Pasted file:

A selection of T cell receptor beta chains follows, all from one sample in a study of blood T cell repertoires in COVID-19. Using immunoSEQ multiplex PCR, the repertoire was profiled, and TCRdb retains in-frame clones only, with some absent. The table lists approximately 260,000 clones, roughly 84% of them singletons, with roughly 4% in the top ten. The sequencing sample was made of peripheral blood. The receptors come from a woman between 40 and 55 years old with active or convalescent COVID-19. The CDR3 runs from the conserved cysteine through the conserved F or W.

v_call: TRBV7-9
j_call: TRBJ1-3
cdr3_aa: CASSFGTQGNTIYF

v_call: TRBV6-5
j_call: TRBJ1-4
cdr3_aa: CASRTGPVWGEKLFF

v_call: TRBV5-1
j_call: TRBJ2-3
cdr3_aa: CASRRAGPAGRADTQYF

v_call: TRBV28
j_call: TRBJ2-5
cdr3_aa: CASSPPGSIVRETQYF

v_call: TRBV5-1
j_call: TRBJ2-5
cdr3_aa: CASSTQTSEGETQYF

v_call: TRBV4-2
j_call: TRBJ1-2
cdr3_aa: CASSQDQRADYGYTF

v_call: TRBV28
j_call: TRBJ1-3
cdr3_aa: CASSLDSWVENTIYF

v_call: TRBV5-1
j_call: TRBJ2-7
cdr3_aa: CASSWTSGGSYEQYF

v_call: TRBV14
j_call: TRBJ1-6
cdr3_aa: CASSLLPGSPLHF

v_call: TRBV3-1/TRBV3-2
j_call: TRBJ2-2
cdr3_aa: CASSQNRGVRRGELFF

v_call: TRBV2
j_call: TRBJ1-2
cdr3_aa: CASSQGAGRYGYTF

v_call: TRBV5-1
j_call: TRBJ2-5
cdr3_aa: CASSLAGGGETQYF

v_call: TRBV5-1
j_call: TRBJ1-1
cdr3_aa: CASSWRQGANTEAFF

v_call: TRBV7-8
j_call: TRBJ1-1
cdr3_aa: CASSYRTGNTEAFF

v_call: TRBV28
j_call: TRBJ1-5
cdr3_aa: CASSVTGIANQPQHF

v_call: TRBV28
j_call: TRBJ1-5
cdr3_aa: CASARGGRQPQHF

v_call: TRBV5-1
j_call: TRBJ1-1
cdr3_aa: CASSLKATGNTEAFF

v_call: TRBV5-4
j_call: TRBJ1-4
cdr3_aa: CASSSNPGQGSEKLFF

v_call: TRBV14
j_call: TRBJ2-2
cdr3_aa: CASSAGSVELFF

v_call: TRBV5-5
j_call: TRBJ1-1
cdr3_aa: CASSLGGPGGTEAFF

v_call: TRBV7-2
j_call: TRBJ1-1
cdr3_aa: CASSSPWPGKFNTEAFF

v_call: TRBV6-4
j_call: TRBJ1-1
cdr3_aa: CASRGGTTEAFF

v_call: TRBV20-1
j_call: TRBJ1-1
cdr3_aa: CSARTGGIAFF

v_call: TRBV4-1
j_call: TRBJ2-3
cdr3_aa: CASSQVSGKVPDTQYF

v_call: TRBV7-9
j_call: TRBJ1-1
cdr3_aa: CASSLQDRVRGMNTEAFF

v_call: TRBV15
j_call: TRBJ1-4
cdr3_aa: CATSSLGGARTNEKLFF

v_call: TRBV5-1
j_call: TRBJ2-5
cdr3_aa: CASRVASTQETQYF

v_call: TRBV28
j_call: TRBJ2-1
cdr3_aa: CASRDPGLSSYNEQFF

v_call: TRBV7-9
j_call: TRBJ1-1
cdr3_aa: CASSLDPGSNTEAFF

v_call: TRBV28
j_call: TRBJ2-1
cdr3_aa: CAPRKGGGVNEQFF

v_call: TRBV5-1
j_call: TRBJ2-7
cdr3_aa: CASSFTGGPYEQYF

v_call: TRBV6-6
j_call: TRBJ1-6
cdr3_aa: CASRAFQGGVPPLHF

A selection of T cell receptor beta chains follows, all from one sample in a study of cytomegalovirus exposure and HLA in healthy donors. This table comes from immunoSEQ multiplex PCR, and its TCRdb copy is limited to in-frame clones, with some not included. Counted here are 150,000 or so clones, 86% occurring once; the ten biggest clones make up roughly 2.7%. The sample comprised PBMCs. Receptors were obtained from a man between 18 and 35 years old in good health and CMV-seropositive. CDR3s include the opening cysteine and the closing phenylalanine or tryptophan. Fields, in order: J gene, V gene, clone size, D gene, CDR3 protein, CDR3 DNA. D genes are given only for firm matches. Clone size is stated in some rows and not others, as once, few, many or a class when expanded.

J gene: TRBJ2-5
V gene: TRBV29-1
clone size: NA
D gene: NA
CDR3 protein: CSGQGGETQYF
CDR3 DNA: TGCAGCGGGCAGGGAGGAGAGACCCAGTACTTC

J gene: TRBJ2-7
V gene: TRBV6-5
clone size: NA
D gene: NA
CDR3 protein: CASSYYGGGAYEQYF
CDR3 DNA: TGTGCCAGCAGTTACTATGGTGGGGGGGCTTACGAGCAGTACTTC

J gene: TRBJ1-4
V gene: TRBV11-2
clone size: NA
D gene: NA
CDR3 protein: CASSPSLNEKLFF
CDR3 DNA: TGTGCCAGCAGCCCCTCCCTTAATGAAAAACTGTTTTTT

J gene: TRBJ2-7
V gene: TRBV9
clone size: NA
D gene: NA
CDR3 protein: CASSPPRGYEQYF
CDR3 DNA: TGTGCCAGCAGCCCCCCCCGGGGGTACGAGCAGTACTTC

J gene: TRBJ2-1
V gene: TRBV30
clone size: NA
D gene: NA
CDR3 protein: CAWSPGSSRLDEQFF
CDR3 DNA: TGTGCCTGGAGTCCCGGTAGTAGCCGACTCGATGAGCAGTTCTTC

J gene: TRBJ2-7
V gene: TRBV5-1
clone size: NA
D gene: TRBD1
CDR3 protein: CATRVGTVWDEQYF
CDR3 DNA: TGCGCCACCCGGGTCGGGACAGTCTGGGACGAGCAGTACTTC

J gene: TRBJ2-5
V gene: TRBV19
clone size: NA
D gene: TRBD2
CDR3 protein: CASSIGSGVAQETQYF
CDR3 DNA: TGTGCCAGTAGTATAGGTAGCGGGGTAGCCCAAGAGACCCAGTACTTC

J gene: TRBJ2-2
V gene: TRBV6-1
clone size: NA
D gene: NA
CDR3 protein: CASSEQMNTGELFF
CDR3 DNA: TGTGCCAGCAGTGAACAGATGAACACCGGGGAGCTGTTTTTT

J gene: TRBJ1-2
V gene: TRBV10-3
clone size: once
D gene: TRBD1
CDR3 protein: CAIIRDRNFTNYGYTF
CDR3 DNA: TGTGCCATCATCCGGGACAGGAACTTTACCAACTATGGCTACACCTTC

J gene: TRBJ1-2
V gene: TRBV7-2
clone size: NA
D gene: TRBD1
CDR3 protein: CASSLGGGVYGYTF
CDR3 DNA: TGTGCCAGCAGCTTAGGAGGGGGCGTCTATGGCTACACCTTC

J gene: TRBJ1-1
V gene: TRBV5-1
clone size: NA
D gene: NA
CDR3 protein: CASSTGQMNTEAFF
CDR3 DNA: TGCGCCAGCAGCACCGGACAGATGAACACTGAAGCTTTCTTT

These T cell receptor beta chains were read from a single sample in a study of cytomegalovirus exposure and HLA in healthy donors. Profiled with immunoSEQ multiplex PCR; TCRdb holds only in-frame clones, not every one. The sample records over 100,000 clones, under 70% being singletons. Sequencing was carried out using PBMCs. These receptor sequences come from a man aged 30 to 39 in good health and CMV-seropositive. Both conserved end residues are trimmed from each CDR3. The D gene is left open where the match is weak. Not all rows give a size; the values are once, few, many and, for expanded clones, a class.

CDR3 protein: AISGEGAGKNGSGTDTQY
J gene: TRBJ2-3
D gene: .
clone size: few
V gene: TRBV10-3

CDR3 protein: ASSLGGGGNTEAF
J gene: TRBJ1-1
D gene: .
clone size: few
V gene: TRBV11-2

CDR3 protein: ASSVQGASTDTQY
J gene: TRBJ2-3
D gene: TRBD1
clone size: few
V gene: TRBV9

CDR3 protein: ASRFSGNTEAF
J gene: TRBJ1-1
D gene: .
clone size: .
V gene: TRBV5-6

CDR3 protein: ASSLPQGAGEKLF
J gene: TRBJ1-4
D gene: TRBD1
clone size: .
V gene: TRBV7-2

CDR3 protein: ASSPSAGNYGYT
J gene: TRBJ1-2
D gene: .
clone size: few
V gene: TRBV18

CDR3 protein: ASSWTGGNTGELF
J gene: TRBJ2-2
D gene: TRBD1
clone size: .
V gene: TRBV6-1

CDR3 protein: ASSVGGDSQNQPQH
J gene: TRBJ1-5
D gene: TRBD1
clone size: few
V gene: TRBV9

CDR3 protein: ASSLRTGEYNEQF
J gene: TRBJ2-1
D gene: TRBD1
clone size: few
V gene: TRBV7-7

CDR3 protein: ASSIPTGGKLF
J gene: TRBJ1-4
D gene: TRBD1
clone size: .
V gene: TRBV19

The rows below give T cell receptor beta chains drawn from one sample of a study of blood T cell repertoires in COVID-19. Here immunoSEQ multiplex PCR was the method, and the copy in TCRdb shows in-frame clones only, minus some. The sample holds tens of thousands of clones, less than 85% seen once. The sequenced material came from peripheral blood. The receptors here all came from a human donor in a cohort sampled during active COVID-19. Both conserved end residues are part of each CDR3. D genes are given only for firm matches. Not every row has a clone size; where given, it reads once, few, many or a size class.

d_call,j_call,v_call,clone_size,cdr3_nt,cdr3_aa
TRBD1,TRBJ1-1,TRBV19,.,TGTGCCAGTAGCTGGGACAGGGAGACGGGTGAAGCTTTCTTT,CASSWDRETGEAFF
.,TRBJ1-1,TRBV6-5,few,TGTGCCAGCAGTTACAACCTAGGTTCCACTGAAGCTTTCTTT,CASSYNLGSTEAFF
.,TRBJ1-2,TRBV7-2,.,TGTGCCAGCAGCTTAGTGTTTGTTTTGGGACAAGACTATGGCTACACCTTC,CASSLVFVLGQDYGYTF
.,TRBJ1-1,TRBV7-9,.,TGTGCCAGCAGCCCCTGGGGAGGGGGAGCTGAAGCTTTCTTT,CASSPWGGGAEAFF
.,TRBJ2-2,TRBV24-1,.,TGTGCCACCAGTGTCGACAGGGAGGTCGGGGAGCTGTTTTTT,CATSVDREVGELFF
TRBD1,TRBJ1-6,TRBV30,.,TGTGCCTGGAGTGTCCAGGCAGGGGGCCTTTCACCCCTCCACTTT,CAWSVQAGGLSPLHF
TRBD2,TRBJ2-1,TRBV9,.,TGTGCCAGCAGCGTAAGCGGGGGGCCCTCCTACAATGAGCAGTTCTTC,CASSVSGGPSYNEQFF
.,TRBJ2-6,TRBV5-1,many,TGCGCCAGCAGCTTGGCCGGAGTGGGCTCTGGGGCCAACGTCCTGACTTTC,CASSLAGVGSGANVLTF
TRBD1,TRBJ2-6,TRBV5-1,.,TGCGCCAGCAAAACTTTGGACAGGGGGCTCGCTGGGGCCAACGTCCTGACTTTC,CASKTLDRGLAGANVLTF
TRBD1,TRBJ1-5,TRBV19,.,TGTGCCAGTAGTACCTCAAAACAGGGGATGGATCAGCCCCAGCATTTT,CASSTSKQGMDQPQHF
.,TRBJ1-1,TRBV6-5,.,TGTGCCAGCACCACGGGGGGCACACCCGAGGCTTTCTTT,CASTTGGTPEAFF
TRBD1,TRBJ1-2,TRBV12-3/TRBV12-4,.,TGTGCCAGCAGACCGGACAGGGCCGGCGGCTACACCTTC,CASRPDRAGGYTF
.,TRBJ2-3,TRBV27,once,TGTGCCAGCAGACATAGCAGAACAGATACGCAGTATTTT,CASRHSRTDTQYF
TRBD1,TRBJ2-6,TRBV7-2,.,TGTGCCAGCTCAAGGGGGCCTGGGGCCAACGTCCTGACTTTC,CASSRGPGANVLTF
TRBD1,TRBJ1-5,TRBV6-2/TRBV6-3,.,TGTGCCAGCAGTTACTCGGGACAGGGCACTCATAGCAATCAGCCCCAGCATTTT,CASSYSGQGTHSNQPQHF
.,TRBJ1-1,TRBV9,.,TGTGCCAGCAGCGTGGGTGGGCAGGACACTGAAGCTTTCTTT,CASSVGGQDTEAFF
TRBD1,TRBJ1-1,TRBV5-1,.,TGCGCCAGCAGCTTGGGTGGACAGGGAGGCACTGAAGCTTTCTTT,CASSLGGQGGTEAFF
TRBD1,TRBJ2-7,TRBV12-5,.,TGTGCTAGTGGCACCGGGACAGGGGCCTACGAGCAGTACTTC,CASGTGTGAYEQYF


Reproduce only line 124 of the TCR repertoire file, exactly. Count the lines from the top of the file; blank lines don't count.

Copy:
V gene: TRBV30